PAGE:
pression between Tibesti and Lake Chad as an im-portant source region, together with a large swathe ofcountry covering portions of Mauritania, Mali andsouthern Algeria. It also suggests that the Horn ofAfrica and the Nubian Desert in southern Egypt andNorthern Sudan are important sources. The impor-tance of the Bodele region was also shown by Kalu . .1979 and Herrmann et al. 1999 , but the status ofthe other regions is less clear.
Another recently developed method to detect dustsource regions is the Total Ozone Mapping Spec-
.trometer TOMS , which is currently carried on boardthe Earth Probe Satellite Middleton and Goudie, in
.press . TOMS can detect UV-absorbing aerosols inthe atmosphere from the spectral contrast betweenthe 340- and 380-nm channels, and an Aerosol Index .AI has been developed which is linearly propor-
tional to the aerosol optical thickness Herrmann et.al., 1999; Chiapello et al., 1999; Hsu et al., 1999 .
AI values indicate the intensity of dust content, nottotal dust flux.
.The TOMS data Fig. 1 confirm that the Bodele Region is the most intense source region not only inthe Sahara, but also in the world, with AI values thatexceed 30. It also demonstrates the presence of a
.large but less intense area AI values over 24 in theWest Sahara. This extends through to the Atlanticcoast of Mauritania. Relatively high AI values arealso observed in the interior of Libya.
The importance of Bodele as a dust source relates to various factors. Firstly the region is very dryFaya Largeau receiving an average annual rainfall
.of just 17 mm , but is fed with silty alluvium bystreams draining from the Tibesti Massif. There mayalso be susceptible silty materials that were laiddown in an expanded Lake Chad during earlyHolocene and Pleistocene pluvials, and Mainguet
.and Chemin 1990 have argued that deflational ac-tivity downwind from Tibesti may be substantial andhelp to explain the excavation of Lake Chad itself.The reasons for the importance of the West Saharandust source in Mali, Mauritania and Algeria are lesswell-understood. However, it is an area of low reliefbounded on the north and east by uplands. Whilesuch upland areas are not themselves major dustsource regions, wadis draining from them will have
( )A.S. Goudie, N.J. MiddletonrEarth-Science Reiews 56 2001 179204182
Fig. 1. Annual mean Aerosol Index for the Sahara, derived from TOMS.
transported silt-rich alluvium into the area. Likewise,in the past, the southern part of the region may havereceived alluvial inputs from the Niger river prior toits capture by southeast-trending drainage near
.Tosaye Urvoy, 1942 . It also contains an enormousclosed depression some 900 km long and variousergs that could provide a dust source through win-nowing. The depression contains many ancientlakebeds that show signs of intense deflation in the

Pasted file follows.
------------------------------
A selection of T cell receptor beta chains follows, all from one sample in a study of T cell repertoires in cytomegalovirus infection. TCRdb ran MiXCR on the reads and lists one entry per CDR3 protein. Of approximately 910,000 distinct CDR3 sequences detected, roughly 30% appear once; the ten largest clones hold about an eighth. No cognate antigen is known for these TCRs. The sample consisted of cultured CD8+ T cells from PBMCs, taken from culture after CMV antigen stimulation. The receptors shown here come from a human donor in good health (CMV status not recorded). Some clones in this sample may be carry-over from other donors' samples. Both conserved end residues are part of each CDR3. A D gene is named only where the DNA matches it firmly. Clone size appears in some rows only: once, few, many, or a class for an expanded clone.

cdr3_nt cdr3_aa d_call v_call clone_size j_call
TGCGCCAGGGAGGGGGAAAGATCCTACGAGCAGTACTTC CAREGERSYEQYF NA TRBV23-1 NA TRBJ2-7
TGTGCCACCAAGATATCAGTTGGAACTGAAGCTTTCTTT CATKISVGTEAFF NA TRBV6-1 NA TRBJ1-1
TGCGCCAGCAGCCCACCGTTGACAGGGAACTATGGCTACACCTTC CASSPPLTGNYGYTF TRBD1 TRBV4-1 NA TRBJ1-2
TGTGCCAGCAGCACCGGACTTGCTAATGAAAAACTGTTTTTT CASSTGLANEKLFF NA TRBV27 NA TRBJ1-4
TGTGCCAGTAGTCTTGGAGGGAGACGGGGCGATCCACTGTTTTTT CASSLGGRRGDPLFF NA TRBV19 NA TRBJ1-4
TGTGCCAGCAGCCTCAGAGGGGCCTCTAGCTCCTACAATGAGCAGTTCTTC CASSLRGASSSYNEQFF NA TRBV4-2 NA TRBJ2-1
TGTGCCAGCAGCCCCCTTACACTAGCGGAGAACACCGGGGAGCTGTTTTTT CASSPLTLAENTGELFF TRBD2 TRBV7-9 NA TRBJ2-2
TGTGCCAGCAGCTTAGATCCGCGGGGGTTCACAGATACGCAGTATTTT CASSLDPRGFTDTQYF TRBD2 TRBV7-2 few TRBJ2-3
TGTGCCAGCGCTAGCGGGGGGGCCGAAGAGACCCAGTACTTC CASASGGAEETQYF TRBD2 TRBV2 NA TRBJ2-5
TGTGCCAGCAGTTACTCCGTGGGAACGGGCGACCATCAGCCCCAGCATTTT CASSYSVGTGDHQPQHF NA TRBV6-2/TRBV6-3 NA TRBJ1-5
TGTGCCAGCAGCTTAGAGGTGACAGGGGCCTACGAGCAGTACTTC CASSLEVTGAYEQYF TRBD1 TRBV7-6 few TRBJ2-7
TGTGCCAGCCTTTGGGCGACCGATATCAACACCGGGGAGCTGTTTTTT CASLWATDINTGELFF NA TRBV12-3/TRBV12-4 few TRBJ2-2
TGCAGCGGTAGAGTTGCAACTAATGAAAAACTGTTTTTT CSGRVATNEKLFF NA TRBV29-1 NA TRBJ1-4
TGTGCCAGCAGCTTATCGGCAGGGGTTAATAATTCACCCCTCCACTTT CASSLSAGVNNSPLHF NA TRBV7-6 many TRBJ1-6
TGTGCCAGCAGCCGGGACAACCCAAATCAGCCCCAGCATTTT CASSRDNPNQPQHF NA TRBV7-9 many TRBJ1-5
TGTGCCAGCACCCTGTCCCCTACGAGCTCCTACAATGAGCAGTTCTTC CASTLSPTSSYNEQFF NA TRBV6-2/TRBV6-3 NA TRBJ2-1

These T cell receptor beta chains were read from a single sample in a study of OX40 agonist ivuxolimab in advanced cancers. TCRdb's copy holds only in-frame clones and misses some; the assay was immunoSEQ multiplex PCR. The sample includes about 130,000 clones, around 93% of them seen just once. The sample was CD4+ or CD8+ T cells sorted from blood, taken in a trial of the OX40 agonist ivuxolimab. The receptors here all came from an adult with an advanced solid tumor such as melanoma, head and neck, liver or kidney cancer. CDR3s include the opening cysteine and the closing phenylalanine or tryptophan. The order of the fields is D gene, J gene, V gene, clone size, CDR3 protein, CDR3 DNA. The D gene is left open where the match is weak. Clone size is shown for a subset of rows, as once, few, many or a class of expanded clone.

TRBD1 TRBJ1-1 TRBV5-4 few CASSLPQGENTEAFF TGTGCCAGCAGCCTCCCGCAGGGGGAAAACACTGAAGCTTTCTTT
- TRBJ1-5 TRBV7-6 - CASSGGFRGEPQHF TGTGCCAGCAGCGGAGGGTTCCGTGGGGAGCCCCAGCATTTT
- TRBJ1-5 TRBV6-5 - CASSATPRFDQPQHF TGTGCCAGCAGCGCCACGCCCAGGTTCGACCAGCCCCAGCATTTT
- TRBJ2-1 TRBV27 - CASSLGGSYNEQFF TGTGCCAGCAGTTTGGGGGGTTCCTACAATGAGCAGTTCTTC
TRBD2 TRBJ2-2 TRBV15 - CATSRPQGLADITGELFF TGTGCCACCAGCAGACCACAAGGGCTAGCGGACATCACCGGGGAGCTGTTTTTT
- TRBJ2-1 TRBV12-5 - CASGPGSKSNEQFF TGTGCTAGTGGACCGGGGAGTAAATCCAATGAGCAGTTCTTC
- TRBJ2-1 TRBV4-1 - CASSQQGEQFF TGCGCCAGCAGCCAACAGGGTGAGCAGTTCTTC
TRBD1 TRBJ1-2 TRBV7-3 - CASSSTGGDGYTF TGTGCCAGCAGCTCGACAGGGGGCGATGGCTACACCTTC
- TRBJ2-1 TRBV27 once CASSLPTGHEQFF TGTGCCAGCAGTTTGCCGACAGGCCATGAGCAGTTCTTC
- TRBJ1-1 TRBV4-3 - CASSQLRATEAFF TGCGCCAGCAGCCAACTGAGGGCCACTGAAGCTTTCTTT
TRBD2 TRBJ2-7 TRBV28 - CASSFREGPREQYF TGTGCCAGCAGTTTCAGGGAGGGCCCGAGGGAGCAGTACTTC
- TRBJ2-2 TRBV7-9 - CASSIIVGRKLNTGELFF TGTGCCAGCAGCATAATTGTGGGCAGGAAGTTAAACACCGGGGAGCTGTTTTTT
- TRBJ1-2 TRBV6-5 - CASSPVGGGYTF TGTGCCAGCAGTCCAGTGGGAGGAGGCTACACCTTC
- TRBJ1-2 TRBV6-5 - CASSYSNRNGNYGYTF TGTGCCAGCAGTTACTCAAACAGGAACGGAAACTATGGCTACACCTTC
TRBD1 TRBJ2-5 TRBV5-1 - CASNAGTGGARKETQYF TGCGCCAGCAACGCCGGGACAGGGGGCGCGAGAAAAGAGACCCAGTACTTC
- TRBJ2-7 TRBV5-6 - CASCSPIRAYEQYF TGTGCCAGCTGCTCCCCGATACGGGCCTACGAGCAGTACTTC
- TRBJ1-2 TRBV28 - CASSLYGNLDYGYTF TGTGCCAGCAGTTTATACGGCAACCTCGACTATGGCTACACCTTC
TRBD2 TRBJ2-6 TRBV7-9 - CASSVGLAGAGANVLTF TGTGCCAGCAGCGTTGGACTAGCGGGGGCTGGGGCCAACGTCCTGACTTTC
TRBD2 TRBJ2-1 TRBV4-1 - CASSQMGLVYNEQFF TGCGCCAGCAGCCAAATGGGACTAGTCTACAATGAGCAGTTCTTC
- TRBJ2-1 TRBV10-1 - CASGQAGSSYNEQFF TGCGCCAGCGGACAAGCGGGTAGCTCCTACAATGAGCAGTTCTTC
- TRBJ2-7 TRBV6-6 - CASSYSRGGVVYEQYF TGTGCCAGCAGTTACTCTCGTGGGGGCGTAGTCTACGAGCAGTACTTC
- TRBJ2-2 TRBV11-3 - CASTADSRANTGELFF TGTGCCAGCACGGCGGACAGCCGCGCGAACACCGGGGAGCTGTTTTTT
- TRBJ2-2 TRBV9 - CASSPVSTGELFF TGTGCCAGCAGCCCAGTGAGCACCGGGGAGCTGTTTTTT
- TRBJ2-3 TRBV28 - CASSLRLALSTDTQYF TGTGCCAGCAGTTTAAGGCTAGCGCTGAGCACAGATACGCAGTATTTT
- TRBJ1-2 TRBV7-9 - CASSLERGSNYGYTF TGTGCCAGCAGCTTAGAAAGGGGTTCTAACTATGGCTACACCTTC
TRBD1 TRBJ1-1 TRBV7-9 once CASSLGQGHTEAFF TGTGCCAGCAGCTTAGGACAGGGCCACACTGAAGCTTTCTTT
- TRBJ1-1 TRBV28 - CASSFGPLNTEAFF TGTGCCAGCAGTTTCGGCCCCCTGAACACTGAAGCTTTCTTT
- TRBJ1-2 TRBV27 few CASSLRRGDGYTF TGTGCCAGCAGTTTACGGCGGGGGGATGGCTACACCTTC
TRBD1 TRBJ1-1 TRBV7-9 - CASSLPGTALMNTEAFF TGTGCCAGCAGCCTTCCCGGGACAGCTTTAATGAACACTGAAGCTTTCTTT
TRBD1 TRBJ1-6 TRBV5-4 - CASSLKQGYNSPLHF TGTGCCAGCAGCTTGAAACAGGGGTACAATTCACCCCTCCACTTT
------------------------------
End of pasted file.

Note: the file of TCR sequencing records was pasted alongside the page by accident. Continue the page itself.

. .Holocene Petit-Maire, 1991 . Dubief 1953 maps itas an area of high aeolian activity, and it is also
Table 2Estimates of the source strength of the Sahara
.Author s Annual quantity .millions of tonnesryear
.Jaenicke 1979 260 .Schutz et al. 1981 260
.Prospero 1996a,b 170 .Swap et al. 1996 130460 .dAlmeida 1986 630710
.Marticorena and Bergametti 1996 586665 .Callot et al. 2000 760
rather dry, with annual precipitation levels of be-tween 5 and 100 mm.
4. The strength of the Saharan dust source
Various attempts have been made to estimate andmodel the source strength of the Sahara using dataon mineral loadings in the atmosphere, surface mate-
.rial characteristics Callot et al., 2000 and transport .models Table 2 . The estimates show a wide range
of values that may reflect differences in modelling
Table 3Estimates of dust emissions to the atmosphere at a global scale
.Author s Annual quantity .millions of tonnes
.Schutz 1980 up to 5000 .Peterson and Junge 1971 500
.Andreae 1995 1500 .Duce 1995 10002000
.dAlmeida 1986 18002000 .Tegen and Fung 1994 3000
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Table 4Maximum mean AI values for major global dust sources deter-mined from TOMSLocation
Bodele Depression of Central Sahara )30 West Sahara in Mali and Mauritania )24
.Arabia Southern OmanrSaudi border )21 .Eastern Sahara Libya )15 .Southwest Asia Makran coast )12
TaklamakanrTarim basin )11 .Etosha Pan Namibia )11
Lake Eyre Basin )11 .Mkgadikgadi Basin Botswana )8
.Salar de Uyuni Bolivia )7Great Basin of the USA )5
procedures, differences in the time scales considered,and differences in the areal extent of the source.
There are few data available which allow a com-parison with other major source areas. An exception
.to this is provided by the work of Zhang et al. 1997on the Taklamakan Desert. For this region, they
estimate an annual dust production of 800 milliontonnes. On this basis, they propose that this may bearound half of the global production of dust.
Estimates of soil dust emissions to the atmosphere . on a global scale Table 3 show a large range see
.the excellent review by Prospero, 1996a , largelybecause of differences in the assumptions made indifferent models with regard to such factors as thera...